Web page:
REVIEW: “Game Night”

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If you couldn’t tell by reading my blog I’m not the biggest fan of shameless comedy films. To be bluntly honest I feel they’re the cheapest form of entertainment pandering to the lowest common denominator of movie fans out there. But, that doesn’t mean that formula can’t work even for a cynic like me. Once in a while a gem comes along that can balance smart humor and entertainment properly and thus we get 2018’s first true comedy offering, “Game Night”. Sporting a charismatic cast and a fun story with abundant plot twists and self-referential humor “Game Night” balances pandering and quality quite well making for a well-rounded experience. So, what makes this movie so fun compared to other comedies? I’ll tell you. This is my review of “Game Night”.

WHAT’S IT ABOUT?

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“Game Night” focuses on married couple Max (Jason Bateman) and Annie (Rachel McAdams) who are both very competitive and love to win. They host their weekly game night with several friends at their home including high school sweethearts Kevin and Michelle (Lamorne Morris and Kylie Bunbury), BuzzFeed tool Ryan (Billy Magnussen) and his date Sarah (Sharon Horgan). The group also try to dodge their odd police officer neighbor Gary (Jesse Plemons) who often tries to be a part of the game nights. When Max’s successful brother Brooks (Kyle Chandler) comes home for a visit and offers to host game night he hires a murder mystery company to fake a kidnapping where the players have to solve the mystery. However, when actual kidnappers abduct Brooks (unbeknownst to his game night guests) the game becomes all too real and the lines between what’s part of the act and what’s an actual threat are blurred with hilarious results.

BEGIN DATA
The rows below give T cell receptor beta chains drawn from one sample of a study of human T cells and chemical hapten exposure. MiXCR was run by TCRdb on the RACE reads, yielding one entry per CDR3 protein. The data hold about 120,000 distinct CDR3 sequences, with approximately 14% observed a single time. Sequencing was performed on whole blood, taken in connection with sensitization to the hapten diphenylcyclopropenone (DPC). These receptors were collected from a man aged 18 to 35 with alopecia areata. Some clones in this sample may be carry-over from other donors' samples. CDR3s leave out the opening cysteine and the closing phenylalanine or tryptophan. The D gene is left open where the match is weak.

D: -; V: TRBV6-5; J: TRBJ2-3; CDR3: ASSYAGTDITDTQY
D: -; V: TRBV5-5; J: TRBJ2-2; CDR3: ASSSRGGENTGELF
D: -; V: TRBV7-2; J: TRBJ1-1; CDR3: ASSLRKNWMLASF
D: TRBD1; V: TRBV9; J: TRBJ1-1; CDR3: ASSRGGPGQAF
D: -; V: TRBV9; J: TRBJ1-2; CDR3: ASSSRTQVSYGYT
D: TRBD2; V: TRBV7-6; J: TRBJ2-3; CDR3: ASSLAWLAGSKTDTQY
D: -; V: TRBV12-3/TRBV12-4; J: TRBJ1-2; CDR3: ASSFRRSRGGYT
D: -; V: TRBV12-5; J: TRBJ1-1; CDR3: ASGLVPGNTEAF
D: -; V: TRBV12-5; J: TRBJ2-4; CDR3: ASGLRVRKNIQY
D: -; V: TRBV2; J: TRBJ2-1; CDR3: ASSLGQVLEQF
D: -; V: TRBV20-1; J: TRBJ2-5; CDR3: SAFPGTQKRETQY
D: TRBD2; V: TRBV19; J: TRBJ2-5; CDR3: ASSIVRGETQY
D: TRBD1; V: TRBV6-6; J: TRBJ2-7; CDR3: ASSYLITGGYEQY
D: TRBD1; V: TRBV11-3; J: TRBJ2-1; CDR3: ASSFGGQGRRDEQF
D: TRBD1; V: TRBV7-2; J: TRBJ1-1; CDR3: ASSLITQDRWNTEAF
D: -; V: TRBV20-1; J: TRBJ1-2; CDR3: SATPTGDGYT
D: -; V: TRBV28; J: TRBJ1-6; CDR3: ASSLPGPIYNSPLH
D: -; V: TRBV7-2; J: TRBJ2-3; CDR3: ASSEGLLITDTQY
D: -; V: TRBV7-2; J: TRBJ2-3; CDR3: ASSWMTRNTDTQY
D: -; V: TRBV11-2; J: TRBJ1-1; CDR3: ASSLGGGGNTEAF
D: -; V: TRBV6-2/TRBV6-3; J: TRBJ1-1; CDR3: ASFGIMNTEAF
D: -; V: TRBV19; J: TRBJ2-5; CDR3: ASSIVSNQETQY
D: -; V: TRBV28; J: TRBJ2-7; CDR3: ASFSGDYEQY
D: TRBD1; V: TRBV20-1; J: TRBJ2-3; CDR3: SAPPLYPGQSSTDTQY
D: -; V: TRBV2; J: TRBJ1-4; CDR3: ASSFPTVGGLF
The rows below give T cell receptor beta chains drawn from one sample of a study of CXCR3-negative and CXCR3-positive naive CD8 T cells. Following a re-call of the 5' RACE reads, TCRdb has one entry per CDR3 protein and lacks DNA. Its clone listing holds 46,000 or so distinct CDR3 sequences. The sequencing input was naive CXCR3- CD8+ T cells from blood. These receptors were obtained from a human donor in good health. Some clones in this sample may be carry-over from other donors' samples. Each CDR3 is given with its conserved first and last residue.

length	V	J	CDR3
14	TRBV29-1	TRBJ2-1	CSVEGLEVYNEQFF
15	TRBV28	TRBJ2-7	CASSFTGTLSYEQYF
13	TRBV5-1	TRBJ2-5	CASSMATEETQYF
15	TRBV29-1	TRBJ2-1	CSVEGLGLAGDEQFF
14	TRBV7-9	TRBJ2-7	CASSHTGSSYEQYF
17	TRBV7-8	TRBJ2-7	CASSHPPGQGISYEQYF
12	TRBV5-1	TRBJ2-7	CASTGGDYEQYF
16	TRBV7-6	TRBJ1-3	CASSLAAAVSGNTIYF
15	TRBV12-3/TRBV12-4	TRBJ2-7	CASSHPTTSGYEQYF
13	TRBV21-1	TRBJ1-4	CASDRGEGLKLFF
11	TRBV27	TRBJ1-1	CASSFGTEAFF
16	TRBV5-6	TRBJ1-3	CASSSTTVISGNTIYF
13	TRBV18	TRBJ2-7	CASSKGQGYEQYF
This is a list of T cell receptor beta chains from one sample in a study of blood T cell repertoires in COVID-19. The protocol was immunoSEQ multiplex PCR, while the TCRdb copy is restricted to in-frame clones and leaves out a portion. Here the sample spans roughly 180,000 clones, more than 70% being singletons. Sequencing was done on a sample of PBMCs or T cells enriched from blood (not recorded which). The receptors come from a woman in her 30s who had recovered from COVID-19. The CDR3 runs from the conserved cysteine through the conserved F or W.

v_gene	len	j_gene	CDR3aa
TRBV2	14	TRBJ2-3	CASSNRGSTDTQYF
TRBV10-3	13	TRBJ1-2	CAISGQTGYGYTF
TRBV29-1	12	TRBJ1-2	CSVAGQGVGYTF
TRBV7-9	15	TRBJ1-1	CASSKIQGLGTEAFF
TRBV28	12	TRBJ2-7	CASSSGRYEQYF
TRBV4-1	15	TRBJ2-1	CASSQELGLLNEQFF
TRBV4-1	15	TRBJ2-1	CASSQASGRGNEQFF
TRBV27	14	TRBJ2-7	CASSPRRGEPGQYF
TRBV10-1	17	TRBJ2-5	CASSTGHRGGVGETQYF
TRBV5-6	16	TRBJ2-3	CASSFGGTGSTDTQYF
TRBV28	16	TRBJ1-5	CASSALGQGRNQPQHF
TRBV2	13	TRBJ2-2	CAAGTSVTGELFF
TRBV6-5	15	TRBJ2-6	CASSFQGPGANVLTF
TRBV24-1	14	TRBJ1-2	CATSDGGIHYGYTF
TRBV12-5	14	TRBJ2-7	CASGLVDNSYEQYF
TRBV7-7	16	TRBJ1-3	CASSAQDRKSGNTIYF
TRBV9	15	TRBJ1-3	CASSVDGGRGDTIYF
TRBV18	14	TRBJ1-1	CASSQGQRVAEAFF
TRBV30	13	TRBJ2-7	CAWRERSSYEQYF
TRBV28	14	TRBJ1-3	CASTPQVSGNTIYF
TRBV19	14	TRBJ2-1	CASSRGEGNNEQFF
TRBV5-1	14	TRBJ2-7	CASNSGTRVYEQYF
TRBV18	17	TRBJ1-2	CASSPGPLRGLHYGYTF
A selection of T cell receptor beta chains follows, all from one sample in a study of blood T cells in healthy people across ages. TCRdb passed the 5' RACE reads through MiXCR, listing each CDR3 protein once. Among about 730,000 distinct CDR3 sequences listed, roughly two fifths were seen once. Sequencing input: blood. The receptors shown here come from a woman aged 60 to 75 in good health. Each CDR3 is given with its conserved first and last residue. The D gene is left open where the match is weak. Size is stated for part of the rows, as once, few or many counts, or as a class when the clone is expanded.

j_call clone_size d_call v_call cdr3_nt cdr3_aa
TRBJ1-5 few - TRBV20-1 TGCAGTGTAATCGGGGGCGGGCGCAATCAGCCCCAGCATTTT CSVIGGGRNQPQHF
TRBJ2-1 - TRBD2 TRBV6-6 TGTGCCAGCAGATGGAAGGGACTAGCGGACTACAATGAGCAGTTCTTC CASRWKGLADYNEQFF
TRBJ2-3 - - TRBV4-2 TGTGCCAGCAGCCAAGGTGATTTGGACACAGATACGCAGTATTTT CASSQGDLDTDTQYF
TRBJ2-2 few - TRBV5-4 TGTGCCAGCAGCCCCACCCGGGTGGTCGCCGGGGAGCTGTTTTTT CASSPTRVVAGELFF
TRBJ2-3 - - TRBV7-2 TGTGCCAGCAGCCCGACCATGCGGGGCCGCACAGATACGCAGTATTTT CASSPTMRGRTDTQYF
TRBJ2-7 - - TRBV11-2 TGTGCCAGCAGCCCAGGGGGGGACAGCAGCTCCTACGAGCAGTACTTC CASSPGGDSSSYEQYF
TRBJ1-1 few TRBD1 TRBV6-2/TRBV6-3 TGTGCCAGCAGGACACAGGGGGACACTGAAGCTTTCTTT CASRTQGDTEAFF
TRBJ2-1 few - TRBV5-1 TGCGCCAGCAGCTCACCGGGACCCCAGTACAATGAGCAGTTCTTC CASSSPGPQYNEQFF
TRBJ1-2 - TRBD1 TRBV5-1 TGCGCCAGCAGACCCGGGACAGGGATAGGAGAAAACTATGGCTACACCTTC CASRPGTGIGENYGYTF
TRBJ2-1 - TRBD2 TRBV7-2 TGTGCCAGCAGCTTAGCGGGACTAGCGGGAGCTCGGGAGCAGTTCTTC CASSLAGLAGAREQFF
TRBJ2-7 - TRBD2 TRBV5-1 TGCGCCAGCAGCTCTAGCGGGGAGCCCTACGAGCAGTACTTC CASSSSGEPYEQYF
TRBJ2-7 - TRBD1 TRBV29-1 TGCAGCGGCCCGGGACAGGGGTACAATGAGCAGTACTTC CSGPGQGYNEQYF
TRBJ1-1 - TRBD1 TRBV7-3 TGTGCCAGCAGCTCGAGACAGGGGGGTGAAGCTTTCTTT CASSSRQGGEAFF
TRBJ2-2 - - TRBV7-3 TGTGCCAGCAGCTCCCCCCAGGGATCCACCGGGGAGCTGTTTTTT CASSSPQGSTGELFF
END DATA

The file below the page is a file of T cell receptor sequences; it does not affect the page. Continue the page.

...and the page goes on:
THE ACTING